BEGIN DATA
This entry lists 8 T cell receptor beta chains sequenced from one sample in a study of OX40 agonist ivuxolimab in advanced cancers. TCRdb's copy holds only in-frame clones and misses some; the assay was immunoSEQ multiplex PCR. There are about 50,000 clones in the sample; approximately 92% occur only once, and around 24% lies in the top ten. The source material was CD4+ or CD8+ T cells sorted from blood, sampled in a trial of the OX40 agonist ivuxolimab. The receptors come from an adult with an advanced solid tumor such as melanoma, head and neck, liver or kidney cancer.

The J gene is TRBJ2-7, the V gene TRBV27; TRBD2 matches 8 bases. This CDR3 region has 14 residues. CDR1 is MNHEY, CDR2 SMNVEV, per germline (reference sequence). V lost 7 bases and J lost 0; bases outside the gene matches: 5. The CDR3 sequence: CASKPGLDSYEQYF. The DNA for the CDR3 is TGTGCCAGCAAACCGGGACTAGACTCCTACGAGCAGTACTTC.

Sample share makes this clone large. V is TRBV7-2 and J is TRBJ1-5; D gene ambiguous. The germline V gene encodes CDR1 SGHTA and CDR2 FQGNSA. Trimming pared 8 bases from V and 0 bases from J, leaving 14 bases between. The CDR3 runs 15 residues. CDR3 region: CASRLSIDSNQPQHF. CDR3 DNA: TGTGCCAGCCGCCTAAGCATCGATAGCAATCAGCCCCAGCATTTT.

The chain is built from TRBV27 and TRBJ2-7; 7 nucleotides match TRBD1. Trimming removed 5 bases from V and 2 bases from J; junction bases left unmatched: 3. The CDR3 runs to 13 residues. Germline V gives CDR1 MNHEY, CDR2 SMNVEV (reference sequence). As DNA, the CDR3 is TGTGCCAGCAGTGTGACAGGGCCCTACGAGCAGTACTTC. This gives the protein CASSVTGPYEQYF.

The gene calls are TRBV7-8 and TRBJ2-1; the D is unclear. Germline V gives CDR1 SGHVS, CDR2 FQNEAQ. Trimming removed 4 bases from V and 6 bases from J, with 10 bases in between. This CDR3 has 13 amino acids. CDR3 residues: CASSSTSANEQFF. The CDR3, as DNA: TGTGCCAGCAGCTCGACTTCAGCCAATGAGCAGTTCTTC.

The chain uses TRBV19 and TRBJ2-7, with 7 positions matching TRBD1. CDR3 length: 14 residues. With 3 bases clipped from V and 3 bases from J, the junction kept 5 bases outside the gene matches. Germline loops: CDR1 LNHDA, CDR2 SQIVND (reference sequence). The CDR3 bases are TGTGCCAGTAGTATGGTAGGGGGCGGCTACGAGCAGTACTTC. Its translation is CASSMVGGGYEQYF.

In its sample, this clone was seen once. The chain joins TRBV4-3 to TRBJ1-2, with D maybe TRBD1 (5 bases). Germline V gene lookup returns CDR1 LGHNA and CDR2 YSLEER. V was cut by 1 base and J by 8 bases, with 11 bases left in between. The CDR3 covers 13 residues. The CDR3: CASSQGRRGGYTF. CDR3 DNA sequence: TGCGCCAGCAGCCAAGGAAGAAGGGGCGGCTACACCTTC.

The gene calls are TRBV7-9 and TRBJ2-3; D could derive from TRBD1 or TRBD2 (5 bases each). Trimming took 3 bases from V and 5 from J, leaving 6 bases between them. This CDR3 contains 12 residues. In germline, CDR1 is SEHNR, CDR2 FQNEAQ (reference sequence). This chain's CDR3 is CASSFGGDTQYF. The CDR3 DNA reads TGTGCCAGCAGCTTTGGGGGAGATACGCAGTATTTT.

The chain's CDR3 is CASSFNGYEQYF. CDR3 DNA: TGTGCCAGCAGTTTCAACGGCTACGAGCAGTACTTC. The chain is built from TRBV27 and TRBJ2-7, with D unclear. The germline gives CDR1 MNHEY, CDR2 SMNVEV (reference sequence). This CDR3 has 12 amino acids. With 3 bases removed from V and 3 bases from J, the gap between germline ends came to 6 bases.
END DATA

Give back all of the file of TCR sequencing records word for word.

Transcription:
This entry lists 8 T cell receptor beta chains sequenced from one sample in a study of OX40 agonist ivuxolimab in advanced cancers. TCRdb's copy holds only in-frame clones and misses some; the assay was immunoSEQ multiplex PCR. There are about 50,000 clones in the sample; approximately 92% occur only once, and around 24% lies in the top ten. The source material was CD4+ or CD8+ T cells sorted from blood, sampled in a trial of the OX40 agonist ivuxolimab. The receptors come from an adult with an advanced solid tumor such as melanoma, head and neck, liver or kidney cancer.

The J gene is TRBJ2-7, the V gene TRBV27; TRBD2 matches 8 bases. This CDR3 region has 14 residues. CDR1 is MNHEY, CDR2 SMNVEV, per germline (reference sequence). V lost 7 bases and J lost 0; bases outside the gene matches: 5. The CDR3 sequence: CASKPGLDSYEQYF. The DNA for the CDR3 is TGTGCCAGCAAACCGGGACTAGACTCCTACGAGCAGTACTTC.

Sample share makes this clone large. V is TRBV7-2 and J is TRBJ1-5; D gene ambiguous. The germline V gene encodes CDR1 SGHTA and CDR2 FQGNSA. Trimming pared 8 bases from V and 0 bases from J, leaving 14 bases between. The CDR3 runs 15 residues. CDR3 region: CASRLSIDSNQPQHF. CDR3 DNA: TGTGCCAGCCGCCTAAGCATCGATAGCAATCAGCCCCAGCATTTT.

The chain is built from TRBV27 and TRBJ2-7; 7 nucleotides match TRBD1. Trimming removed 5 bases from V and 2 bases from J; junction bases left unmatched: 3. The CDR3 runs to 13 residues. Germline V gives CDR1 MNHEY, CDR2 SMNVEV (reference sequence). As DNA, the CDR3 is TGTGCCAGCAGTGTGACAGGGCCCTACGAGCAGTACTTC. This gives the protein CASSVTGPYEQYF.

The gene calls are TRBV7-8 and TRBJ2-1; the D is unclear. Germline V gives CDR1 SGHVS, CDR2 FQNEAQ. Trimming removed 4 bases from V and 6 bases from J, with 10 bases in between. This CDR3 has 13 amino acids. CDR3 residues: CASSSTSANEQFF. The CDR3, as DNA: TGTGCCAGCAGCTCGACTTCAGCCAATGAGCAGTTCTTC.

The chain uses TRBV19 and TRBJ2-7, with 7 positions matching TRBD1. CDR3 length: 14 residues. With 3 bases clipped from V and 3 bases from J, the junction kept 5 bases outside the gene matches. Germline loops: CDR1 LNHDA, CDR2 SQIVND (reference sequence). The CDR3 bases are TGTGCCAGTAGTATGGTAGGGGGCGGCTACGAGCAGTACTTC. Its translation is CASSMVGGGYEQYF.

In its sample, this clone was seen once. The chain joins TRBV4-3 to TRBJ1-2, with D maybe TRBD1 (5 bases). Germline V gene lookup returns CDR1 LGHNA and CDR2 YSLEER. V was cut by 1 base and J by 8 bases, with 11 bases left in between. The CDR3 covers 13 residues. The CDR3: CASSQGRRGGYTF. CDR3 DNA sequence: TGCGCCAGCAGCCAAGGAAGAAGGGGCGGCTACACCTTC.

The gene calls are TRBV7-9 and TRBJ2-3; D could derive from TRBD1 or TRBD2 (5 bases each). Trimming took 3 bases from V and 5 from J, leaving 6 bases between them. This CDR3 contains 12 residues. In germline, CDR1 is SEHNR, CDR2 FQNEAQ (reference sequence). This chain's CDR3 is CASSFGGDTQYF. The CDR3 DNA reads TGTGCCAGCAGCTTTGGGGGAGATACGCAGTATTTT.

The chain's CDR3 is CASSFNGYEQYF. CDR3 DNA: TGTGCCAGCAGTTTCAACGGCTACGAGCAGTACTTC. The chain is built from TRBV27 and TRBJ2-7, with D unclear. The germline gives CDR1 MNHEY, CDR2 SMNVEV (reference sequence). This CDR3 has 12 amino acids. With 3 bases removed from V and 3 bases from J, the gap between germline ends came to 6 bases.